Fine-Art „Giclée“-Print on canvas – stretched over a wooden frame with a depth of 2 cm
Illustration by Roman Kroke (2009)
Mesures: 40 cm x 30 cm
Customized title: language freely selectable – please specify the language of your choice during the order (in the preview: French)
Annotations to the illustration by Roman Kroke:
I created the illustration on the basis of the following citations from Etty’s diary:
“If you have a rich inner life, I would have said, there probably isn’t all that much difference between the inside and outside of a camp. Would I myself be able to live up to such sentiments? There are few illusions left to us. Life is going to be very hard. We shall be torn apart, all who are dear to one another. I don’t think the time is very far off now. We shall have to steel ourselves inwardly more and more.“
12 March 1942
“Many who are indignant about injustices are indignant only because the injustices are being inflicted on them. Their indignation is skin-deep. In a labour camp I should die within three days. I should lie down and die and still not find life unfair.”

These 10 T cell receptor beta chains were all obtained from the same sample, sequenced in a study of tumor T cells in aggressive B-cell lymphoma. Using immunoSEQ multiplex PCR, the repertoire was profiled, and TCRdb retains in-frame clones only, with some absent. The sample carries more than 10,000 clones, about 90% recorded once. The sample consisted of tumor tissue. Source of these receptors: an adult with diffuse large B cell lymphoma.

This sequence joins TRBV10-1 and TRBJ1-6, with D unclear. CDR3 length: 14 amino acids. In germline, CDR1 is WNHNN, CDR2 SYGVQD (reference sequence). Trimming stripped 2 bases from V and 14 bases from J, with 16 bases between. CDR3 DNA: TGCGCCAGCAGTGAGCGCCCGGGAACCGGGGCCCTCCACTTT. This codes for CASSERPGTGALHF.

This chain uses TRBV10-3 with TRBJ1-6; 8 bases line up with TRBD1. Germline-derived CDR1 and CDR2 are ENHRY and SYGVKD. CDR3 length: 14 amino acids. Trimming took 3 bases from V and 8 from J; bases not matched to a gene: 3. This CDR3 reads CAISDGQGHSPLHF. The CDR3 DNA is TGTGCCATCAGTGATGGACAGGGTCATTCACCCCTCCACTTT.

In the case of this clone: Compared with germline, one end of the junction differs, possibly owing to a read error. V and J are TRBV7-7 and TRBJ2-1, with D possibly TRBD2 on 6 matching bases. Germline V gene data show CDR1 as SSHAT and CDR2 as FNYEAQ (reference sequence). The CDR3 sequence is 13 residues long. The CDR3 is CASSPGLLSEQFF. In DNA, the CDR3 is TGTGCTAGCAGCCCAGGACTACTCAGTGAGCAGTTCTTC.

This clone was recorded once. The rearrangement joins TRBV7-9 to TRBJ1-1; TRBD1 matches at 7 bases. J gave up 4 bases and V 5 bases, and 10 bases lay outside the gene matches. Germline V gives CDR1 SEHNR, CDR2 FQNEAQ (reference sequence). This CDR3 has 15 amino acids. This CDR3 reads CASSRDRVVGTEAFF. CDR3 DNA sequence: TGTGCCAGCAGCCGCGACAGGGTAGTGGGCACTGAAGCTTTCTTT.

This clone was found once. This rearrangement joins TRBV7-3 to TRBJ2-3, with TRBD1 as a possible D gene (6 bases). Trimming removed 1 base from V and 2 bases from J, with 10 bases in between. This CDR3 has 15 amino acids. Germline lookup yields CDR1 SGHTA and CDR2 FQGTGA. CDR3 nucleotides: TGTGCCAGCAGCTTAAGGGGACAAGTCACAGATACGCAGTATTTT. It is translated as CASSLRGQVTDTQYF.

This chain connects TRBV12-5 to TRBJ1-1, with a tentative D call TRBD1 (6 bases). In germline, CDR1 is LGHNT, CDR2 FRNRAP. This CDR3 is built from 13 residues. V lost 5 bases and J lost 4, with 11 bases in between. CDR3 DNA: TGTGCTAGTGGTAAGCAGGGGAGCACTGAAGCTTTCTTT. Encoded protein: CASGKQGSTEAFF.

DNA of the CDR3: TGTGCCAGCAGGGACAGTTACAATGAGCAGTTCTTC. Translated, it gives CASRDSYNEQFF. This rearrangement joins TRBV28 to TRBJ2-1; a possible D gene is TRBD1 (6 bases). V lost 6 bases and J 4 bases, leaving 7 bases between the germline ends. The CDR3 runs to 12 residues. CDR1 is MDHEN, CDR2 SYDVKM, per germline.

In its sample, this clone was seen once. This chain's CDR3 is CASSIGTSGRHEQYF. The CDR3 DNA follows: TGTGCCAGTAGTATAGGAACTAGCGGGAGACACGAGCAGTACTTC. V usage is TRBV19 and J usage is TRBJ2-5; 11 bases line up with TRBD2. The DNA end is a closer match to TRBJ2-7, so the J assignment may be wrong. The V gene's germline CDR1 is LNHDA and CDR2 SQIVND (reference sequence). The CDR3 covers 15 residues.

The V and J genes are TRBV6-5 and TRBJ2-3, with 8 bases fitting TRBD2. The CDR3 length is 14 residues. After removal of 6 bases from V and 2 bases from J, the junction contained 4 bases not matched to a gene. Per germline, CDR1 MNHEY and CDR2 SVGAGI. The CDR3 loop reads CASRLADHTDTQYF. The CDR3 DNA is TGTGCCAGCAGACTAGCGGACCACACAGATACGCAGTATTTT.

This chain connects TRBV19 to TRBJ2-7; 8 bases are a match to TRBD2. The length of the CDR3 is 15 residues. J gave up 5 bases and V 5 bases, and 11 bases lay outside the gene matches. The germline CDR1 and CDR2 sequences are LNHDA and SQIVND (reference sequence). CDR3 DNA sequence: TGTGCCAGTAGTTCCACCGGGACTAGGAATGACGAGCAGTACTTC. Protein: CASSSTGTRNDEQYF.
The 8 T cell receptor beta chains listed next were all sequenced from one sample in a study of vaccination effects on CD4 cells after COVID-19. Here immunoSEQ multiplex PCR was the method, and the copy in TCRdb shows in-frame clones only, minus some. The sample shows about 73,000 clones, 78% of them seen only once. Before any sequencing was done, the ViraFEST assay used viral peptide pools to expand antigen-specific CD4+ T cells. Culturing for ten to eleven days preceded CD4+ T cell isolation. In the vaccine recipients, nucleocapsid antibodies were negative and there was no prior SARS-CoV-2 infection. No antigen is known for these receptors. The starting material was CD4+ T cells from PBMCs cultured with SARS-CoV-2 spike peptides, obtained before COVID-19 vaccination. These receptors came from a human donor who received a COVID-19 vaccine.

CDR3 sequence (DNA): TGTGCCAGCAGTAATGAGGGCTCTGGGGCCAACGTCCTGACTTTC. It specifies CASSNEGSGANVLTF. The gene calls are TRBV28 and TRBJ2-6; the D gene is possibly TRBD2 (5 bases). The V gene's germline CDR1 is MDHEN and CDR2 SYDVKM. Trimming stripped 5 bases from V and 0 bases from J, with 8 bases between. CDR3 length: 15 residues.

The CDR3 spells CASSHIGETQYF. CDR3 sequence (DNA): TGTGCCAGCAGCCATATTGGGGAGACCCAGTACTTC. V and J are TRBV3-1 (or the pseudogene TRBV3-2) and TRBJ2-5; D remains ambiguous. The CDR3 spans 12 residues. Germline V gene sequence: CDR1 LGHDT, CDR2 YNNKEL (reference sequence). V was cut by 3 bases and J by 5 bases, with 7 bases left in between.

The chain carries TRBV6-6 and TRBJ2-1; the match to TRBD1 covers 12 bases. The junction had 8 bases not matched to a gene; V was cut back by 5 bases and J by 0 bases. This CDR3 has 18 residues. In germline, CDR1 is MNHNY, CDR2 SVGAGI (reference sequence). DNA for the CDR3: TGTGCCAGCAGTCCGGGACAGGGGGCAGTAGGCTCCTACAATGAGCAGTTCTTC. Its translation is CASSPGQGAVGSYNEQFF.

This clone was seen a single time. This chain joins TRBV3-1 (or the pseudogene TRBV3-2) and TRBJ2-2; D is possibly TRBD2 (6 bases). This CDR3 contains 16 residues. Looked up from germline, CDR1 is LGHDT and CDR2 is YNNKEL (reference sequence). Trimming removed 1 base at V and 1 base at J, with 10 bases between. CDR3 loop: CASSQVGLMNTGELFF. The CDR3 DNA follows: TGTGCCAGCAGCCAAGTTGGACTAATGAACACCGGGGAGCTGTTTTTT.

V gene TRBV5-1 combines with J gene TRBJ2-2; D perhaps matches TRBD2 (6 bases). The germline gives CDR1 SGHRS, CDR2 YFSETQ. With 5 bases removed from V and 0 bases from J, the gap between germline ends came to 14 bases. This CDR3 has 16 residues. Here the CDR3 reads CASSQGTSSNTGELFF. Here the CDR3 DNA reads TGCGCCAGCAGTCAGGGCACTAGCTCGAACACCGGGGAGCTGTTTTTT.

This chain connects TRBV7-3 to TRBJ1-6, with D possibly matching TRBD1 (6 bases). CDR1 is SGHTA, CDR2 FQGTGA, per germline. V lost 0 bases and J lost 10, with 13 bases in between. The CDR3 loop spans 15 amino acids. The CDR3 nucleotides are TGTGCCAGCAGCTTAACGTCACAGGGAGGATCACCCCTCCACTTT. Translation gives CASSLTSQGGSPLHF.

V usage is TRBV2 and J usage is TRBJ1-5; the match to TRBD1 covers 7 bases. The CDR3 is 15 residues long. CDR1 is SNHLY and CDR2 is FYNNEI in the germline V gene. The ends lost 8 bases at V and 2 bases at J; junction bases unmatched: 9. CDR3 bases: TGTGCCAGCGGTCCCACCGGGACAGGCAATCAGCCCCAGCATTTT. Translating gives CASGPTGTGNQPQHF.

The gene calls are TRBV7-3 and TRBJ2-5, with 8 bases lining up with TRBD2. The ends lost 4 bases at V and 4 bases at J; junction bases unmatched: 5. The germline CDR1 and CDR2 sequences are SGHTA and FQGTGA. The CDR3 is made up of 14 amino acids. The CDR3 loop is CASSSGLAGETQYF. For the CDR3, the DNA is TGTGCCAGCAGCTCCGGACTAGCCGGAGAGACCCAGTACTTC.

4 July 1942
The illustration shows the arrival of the deportation train in the concentration camp at Auschwitz-Birkenau. You can still find the wrought iron writing “ARBEIT MACHT FREI” (= “working makes (you) free”) over the entrance to the camp. A closer observation of the letters reveals that the “B” in “ARBEIT” (= “work”) is upside down – the big bulge of the letter is at the top, the little one at the bottom. According to the information provided by the Museum Auschwitz-Birkenau the letters were manufactured by political detainees in the camp who expressed a camouflaged act of resistance. With the inverted “B”, they intended to display the absurdity and the lie behind the message. The “B” remained unchanged! A tiny space left for his personal protest against the inhumanity of the system.
The railway line that leads into nothingness and blackness stands, once again, for the way leading to death. It continues the symbolism already introduced in the illustration “Travel Eastward”.
Etty repeatedly compares the circumstances they are living in with those of rats. I also integrated the symbol of the rat into the illustrations “Travel Eastward” and “Thinking Heart”.